This is where most of your presentation’s content lies. Unfold your thoughts in an organised manner.
Start with a brief overview of the dietary habits associated with plant-based diets and explain why it is becoming increasingly popular.
Then, transition into the benefits of adopting this type of diet: health, environmental, or ethical reasons.
Include visuals like graphs, infographics, and videos to make your presentation more interesting.
Finally, provide ways to incorporate plant-based meals into everyday life with simple recipes and meal plan ideas.
Sum up the main points of your presentation. Remind the audience what they’ve learned and highlight important takeaways that they can use in their own lives.
End with a CTA (call to action) and invite the audience to whatever you’d like them to do – whether it’s trying out one of the recipes you featured or looking into more resources about plant-based nutrition.
Create Your Visual Aids
Here’s a simple fact – the human brain processes visual content 60,000 times faster than text. So when it comes to presentations, visuals can go a long way in helping your audience understand what you’re presenting.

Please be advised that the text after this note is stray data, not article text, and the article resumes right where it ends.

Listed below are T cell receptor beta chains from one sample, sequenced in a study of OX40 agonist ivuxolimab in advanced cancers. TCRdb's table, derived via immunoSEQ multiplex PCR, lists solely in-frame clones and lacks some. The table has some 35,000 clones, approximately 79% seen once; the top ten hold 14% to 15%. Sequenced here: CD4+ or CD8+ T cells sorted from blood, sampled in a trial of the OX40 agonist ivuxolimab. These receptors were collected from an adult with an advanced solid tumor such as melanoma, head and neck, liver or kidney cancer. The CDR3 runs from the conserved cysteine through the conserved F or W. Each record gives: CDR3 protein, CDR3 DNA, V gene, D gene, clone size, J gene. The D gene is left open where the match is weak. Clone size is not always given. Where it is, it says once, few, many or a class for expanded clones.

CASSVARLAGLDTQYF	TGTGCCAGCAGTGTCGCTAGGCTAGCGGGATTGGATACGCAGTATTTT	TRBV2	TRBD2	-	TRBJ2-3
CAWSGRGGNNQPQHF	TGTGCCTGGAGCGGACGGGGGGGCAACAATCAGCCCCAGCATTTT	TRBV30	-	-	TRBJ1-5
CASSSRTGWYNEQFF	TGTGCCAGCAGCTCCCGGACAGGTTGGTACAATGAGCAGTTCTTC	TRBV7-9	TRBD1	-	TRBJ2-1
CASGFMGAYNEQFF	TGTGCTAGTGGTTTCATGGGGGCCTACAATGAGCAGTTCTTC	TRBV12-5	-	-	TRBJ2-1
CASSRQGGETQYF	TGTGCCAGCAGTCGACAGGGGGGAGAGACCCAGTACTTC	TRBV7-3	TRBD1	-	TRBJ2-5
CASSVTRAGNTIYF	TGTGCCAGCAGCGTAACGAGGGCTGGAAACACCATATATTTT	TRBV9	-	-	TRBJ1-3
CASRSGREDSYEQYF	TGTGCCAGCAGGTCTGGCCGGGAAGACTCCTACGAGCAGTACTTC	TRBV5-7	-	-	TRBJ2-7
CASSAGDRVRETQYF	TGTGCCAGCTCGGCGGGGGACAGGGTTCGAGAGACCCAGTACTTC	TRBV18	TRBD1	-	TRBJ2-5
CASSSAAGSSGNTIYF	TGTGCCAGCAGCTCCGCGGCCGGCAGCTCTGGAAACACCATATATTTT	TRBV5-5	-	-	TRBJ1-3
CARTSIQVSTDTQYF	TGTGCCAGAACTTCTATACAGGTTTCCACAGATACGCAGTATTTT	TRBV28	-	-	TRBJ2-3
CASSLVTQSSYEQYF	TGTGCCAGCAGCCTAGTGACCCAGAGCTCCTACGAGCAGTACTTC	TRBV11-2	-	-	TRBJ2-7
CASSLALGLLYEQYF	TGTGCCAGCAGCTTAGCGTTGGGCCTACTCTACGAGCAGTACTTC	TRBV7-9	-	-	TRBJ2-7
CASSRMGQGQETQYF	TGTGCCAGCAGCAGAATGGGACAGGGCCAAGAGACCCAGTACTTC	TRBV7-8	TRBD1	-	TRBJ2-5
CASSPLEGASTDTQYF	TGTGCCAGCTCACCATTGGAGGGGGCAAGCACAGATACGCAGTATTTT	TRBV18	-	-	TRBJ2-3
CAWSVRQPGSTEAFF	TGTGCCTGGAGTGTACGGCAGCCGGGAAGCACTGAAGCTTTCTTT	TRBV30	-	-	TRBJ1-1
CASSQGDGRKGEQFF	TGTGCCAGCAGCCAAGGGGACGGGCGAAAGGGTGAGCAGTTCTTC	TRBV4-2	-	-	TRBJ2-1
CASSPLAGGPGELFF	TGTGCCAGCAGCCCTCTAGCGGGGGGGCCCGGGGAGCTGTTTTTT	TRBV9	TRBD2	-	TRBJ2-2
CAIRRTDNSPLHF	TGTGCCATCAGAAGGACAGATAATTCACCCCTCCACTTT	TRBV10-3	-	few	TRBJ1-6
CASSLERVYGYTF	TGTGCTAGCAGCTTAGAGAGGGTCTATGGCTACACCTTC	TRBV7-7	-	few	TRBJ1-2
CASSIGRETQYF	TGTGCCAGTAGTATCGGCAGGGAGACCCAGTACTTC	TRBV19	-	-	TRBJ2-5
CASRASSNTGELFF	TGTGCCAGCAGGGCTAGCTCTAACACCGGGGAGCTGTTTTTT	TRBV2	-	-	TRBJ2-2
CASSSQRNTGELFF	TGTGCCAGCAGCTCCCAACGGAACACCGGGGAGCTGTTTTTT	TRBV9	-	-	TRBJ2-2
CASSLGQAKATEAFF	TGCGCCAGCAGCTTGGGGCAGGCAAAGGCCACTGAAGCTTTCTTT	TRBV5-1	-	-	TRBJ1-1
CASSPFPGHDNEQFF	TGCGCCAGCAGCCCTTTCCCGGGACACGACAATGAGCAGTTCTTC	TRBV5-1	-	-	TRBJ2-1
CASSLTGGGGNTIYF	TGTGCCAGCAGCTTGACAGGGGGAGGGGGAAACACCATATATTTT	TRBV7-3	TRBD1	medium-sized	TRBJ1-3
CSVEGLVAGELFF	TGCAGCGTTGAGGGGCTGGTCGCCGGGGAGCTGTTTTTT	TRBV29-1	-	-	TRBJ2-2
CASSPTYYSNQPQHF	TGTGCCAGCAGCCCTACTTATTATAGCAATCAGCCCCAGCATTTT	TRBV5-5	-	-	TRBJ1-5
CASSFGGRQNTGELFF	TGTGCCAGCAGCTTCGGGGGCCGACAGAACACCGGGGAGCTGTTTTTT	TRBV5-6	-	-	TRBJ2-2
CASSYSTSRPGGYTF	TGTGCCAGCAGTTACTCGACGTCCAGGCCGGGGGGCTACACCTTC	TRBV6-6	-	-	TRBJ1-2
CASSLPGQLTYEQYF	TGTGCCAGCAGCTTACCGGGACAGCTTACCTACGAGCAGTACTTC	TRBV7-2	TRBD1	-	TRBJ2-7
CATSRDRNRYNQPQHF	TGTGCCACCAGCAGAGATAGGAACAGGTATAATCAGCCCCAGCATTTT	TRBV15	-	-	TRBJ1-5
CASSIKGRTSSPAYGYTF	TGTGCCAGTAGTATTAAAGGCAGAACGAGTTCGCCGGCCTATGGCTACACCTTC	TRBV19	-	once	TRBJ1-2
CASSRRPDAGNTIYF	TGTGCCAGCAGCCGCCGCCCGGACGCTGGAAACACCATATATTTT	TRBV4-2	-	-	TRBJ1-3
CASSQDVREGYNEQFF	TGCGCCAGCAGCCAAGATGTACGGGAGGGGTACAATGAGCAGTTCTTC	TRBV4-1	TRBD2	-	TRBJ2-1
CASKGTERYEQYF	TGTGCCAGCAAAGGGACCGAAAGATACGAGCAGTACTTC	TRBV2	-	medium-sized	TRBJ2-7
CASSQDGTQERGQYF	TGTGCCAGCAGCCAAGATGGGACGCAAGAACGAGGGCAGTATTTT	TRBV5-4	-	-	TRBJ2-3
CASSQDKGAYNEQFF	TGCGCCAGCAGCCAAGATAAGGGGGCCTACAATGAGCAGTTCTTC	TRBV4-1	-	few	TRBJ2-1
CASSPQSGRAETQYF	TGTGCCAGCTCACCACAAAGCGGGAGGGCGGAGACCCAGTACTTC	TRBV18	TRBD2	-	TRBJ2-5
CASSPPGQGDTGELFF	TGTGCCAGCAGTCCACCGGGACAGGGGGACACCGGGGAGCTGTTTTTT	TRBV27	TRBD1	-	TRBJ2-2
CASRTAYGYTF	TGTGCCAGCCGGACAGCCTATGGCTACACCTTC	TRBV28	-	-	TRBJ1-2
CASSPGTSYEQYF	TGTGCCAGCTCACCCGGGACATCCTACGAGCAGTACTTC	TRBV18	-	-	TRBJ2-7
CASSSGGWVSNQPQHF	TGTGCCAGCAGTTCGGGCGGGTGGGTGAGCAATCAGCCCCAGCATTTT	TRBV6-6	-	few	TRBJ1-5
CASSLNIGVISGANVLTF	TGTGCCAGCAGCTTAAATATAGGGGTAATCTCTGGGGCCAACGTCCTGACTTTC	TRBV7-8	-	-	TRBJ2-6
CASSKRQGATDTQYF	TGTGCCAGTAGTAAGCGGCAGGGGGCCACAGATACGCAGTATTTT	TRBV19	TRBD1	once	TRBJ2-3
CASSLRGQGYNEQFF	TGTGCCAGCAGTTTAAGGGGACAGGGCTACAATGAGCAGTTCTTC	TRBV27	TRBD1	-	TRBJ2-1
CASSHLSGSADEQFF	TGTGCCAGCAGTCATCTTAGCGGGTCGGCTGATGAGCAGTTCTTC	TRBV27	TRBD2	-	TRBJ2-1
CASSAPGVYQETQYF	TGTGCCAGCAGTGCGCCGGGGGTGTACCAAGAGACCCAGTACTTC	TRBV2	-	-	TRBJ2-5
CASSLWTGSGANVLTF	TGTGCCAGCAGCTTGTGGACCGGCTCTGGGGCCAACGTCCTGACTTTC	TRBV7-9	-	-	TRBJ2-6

The visual graph below shows the traffic data accumulated through mobile, desktop and all devices with the help of a line graph.
Imagine if this information was penned down in columns, tables, and big excel sheets – boring to read?
So it is for everyone. So, be more visual.
Presentation tools like Canva, Visme, and Piktochart allow you to create custom visuals quickly using CSV files (spreadsheets) and their pre-made templates.
Even PowerPoint has great graphics and animations that you can use to make your slides engaging. But it lacks the functionality to quickly create custom visuals.